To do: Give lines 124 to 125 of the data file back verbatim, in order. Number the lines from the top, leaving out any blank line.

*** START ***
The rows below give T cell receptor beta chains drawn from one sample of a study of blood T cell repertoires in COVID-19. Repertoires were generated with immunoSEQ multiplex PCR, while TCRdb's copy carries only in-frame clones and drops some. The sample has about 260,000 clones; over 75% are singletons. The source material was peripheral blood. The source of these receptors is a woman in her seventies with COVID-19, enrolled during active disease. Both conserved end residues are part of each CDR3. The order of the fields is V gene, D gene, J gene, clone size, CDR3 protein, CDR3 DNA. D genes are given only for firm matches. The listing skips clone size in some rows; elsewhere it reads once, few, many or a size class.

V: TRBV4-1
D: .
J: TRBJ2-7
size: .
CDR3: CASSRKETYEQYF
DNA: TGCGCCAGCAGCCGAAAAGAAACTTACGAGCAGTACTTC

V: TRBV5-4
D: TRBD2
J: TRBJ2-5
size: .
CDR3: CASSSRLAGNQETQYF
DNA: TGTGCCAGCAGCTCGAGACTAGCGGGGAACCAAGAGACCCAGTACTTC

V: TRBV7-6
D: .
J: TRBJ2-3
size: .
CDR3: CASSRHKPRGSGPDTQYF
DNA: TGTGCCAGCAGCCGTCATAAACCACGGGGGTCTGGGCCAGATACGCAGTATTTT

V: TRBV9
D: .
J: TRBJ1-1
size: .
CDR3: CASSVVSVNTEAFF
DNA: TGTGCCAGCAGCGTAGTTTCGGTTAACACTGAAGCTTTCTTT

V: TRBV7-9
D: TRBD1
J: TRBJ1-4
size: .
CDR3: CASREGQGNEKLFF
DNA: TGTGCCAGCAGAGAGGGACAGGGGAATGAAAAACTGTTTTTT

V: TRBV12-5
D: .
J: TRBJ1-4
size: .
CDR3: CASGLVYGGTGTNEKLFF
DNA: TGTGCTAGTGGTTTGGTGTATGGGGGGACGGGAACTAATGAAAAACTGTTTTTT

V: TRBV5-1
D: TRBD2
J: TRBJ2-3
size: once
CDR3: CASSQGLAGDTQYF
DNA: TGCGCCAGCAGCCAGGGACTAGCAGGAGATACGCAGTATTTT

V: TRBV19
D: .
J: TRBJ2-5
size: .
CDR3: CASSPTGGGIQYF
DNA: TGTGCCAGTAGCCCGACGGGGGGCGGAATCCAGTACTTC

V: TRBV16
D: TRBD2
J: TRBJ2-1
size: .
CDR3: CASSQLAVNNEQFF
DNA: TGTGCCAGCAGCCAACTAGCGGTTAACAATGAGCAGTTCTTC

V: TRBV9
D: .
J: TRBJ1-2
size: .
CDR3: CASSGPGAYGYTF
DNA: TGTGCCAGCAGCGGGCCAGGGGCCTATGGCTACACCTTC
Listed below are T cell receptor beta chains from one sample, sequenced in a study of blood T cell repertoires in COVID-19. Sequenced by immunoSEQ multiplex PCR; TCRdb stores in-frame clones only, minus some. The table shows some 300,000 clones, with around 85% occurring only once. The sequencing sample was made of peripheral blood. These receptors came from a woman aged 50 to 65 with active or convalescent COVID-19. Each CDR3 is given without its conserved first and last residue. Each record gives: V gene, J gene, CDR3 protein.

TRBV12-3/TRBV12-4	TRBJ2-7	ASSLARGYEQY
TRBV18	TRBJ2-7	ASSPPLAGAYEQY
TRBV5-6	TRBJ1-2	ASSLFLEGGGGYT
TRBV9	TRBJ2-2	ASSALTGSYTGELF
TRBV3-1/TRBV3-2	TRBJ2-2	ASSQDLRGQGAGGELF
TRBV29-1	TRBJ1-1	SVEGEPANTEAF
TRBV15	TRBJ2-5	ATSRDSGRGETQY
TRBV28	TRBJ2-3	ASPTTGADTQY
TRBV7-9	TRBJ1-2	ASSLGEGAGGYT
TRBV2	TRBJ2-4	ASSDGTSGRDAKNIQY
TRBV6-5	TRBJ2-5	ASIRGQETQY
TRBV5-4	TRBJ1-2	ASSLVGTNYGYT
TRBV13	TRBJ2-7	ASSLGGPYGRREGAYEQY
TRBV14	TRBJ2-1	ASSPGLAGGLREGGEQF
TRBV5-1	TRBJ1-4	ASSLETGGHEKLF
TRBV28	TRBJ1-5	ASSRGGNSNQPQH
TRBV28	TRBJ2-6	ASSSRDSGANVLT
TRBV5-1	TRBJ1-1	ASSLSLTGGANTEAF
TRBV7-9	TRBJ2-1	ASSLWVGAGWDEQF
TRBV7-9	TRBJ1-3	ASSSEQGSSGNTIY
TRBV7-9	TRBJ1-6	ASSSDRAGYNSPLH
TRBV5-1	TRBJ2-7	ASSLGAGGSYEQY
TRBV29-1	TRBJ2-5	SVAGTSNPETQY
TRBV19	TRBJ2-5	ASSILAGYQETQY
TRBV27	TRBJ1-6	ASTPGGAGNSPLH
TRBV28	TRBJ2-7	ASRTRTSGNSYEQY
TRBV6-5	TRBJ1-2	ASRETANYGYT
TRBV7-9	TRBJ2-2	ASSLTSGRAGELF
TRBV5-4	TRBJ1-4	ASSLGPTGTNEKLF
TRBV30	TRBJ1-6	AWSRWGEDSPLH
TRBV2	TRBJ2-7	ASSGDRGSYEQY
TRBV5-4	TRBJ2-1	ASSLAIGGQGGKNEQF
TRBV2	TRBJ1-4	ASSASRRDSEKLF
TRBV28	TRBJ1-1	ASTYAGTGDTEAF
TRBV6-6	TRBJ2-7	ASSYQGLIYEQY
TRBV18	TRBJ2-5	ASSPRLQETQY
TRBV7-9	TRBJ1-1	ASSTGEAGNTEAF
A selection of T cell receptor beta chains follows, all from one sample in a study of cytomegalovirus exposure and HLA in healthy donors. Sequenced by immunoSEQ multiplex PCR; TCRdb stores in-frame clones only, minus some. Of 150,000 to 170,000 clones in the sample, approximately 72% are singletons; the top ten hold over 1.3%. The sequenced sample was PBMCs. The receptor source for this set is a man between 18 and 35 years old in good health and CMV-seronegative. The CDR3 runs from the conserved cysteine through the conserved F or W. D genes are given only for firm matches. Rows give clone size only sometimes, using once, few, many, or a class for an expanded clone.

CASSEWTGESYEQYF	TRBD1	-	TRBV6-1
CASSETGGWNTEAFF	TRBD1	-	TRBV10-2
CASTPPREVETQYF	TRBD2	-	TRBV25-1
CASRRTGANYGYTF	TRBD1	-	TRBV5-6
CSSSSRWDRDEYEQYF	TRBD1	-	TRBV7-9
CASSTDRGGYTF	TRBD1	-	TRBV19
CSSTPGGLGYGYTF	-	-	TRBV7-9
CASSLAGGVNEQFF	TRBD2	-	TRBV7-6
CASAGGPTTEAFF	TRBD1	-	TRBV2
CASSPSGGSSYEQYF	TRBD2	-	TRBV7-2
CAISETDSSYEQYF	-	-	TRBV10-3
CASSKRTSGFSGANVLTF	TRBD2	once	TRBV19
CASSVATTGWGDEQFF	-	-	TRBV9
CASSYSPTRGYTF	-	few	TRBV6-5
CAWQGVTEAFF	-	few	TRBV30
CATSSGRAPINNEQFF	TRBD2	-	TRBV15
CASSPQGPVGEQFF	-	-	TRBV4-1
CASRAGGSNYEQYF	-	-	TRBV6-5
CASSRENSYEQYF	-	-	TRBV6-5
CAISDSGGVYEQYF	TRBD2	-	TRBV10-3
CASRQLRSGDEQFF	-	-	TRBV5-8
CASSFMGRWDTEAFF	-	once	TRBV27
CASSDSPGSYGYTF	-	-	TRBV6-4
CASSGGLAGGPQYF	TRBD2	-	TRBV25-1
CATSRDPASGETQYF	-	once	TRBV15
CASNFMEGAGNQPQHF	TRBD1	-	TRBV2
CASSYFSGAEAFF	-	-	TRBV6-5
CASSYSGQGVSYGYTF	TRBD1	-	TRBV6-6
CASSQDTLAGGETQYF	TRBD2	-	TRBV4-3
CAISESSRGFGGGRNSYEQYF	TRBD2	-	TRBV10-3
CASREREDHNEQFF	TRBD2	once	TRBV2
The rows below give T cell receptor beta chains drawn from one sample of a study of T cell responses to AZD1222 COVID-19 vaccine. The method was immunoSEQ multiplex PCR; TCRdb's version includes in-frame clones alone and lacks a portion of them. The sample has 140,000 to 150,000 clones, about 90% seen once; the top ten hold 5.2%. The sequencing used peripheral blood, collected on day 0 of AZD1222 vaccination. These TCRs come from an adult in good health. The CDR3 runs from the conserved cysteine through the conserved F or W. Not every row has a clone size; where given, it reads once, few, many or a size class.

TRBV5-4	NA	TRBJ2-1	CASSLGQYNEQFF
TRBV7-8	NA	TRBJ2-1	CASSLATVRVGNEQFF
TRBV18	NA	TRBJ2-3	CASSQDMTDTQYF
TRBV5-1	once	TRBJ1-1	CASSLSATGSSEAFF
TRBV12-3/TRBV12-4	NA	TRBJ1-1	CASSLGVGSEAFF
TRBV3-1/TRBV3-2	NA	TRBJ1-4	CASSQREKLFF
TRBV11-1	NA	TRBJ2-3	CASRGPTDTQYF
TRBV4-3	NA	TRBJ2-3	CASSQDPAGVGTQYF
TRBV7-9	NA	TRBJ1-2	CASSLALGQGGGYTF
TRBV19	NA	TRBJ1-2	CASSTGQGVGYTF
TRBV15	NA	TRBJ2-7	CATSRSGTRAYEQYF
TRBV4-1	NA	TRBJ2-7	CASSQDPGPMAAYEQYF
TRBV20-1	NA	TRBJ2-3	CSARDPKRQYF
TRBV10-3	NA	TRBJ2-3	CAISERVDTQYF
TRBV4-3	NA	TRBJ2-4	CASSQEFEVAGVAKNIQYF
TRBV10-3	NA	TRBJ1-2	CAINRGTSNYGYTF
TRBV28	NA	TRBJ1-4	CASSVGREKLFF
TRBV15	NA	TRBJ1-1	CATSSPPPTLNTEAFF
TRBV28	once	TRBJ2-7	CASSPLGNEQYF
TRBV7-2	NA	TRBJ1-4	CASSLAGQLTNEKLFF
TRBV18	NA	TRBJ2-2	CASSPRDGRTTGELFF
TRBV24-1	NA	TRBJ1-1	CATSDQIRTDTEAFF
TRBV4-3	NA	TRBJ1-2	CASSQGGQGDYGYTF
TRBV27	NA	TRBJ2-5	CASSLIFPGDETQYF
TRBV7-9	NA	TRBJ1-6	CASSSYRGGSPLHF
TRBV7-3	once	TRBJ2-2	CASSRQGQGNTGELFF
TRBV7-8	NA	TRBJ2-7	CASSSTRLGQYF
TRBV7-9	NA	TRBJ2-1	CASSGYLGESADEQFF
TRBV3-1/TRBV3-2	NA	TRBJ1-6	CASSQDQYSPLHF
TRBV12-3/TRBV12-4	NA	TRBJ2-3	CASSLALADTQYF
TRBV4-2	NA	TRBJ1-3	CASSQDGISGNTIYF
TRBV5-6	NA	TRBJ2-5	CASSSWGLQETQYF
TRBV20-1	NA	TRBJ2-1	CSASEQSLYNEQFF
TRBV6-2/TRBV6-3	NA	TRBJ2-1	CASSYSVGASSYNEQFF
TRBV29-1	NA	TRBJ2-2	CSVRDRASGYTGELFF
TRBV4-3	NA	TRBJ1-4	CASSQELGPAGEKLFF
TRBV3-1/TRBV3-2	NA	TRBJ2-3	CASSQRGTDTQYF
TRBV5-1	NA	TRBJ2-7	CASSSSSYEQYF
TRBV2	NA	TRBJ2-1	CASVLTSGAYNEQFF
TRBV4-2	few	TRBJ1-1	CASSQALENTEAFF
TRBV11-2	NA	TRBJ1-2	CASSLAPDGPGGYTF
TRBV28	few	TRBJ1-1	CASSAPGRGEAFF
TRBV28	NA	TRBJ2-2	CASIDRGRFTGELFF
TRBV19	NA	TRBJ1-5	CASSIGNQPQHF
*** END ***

CASSGGLAGGPQYF	TRBD2	-	TRBV25-1
CATSRDPASGETQYF	-	once	TRBV15